Many industry executives are gathered this week in Boca Raton, Fla., for the 1996 edition of the Food Marketing Institute's Midwinter Executive Conference, and among the topics of conversation likely to come up more than once during the meeting is the emerging issue of the home meal replacement business. The whole concept of HMR was far from the top of the industry's agenda at the time of last year's Midwinter confab, but now it has become very well-known -- even by its acronym -- and it has all the potential to become far more widespread.
Indeed, in a pre-Midwinter interview with SN, Tim Hammonds, FMI's president and chief executive officer, identified HMR as virtually the most important change mobilizer the industry will see during the next five years or so. A news article based on the interview is on Page 12.
According to Tim, the only other issue now on the horizon that could muster enough force to equal the potential of the HMR phenomenon to drive significant change in upcoming years is the explosion of rapidly improving and increasingly inexpensive technology.
But, as for HMR, what exactly is it and how could industry seers think it has gathered such importance in so short a time? And, for that matter, does it deserve the importance now being heaped on it? HMR is the type of business being carried out so successfully by meal purveyors such as Boston Market, Kenny Rogers and others. Their strategy is to offer a simple, limited selection of prepared meals together with a nice choice of side dishes, then package the resulting full meal in an easy-to-carry bag with throwaway utensils included. The meals are actually intended for at-home, although the HMR outlets offer seating too. It's probably true that at most HMR outlets, a good majority of customers exercise the takeaway option. In effect, then, these HMR retailers become a place where harried and time-pressed consumers can pop in and quickly emerge with a quick, easy and cheap alternative to home-meal preparation.
The success these meal outlets are enjoying clearly identifies them as a growing threat to supermarkets.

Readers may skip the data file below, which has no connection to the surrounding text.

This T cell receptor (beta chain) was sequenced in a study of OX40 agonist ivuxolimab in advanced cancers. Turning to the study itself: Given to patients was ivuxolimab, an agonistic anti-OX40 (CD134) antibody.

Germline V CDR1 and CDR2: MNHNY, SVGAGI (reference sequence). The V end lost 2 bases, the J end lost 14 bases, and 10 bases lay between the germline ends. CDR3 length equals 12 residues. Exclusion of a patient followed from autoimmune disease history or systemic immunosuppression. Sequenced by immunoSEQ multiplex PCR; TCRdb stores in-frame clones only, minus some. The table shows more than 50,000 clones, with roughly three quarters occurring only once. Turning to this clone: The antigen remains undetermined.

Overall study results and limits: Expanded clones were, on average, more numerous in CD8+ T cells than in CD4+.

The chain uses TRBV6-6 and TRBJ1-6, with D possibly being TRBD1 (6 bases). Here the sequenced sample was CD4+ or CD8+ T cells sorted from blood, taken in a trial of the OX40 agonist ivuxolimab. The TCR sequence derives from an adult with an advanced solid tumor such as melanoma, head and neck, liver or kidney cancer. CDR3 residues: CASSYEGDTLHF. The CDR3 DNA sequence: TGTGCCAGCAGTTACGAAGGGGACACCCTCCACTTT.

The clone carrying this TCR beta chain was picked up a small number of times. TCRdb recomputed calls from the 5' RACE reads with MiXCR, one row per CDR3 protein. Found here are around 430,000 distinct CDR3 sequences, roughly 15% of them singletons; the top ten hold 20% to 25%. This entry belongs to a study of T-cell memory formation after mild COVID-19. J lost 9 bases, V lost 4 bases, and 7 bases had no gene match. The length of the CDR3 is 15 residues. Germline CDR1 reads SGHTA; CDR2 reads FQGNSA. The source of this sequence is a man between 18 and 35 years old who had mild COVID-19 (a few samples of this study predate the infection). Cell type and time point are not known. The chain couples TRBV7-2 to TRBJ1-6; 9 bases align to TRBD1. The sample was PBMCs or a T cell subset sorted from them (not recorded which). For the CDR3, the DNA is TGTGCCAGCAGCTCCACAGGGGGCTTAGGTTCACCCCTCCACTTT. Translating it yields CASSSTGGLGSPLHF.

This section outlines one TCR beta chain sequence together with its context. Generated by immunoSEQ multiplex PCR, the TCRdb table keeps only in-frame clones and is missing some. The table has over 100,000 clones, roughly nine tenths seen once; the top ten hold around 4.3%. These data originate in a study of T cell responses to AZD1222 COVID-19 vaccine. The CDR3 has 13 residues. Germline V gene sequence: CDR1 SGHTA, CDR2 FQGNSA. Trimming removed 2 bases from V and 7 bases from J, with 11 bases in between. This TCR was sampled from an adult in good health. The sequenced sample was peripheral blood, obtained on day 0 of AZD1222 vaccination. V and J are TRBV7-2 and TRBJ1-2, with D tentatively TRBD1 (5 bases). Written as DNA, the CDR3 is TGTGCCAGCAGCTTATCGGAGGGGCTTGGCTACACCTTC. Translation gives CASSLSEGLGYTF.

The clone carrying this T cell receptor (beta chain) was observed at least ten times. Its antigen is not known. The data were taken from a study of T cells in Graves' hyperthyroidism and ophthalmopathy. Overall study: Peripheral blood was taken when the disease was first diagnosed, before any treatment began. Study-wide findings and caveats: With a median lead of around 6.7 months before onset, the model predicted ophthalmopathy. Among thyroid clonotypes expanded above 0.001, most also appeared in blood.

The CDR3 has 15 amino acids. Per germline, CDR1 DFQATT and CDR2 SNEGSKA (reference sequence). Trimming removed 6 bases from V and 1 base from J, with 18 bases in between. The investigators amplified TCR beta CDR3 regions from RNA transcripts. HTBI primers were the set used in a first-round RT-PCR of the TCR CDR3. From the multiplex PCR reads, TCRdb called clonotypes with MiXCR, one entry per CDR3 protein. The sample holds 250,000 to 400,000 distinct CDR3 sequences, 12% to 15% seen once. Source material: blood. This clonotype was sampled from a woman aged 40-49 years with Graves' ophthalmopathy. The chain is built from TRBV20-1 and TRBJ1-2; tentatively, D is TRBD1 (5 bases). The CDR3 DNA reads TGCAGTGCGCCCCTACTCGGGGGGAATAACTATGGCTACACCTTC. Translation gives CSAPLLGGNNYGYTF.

What is their secret of success? Tim, and other observers, have correctly identified what is, and what is not, driving their success. Strong elements of their strategy, of course, include perception of quality and value, but the real key to the whole thing is consistency. Consistency is king of the HMR business because it's what drives repeat business. People know the meal experience of tomorrow will be about what it was six months ago. And they know it will be about the same whether they go to a branded HMR outlet in Colorado, Florida or California. As Tim described it, "When HMR consumers say they want 'quality,' they don't necessarily mean they are looking for the best product they've ever tasted. What they mean is they want to buy a product they know; they what to be confident that what they get will be of the same quality today, tomorrow and a month from now."
What of the consistency of prepared-food offerings in supermarkets? "In the supermarket industry, we have trouble delivering that consistency," Tim said. And he is right.
But that's good news, in a way. Here's why: The real truth is that HMR outlets don't deliver a complex product, or anything like gourmet dining. They deliver a product that is well within the parameters of what supermarkets can produce well. So, from the supermarket perspective, the HMR game can be played by supermarkets at the expense of little more than learning how to provide such products consistently -- consistently from location to location, and over time. That means the battle for the increasing number of dollars now going to HMR outlets is one that supermarkets can wage and win.
After all, supermarkets already have the traffic -- traffic composed of shoppers with the idea of buying food in their minds. Why not put that advantage to work by making the supermarket consumers' choice for HMR products, and other products too, by becoming the king of consistency?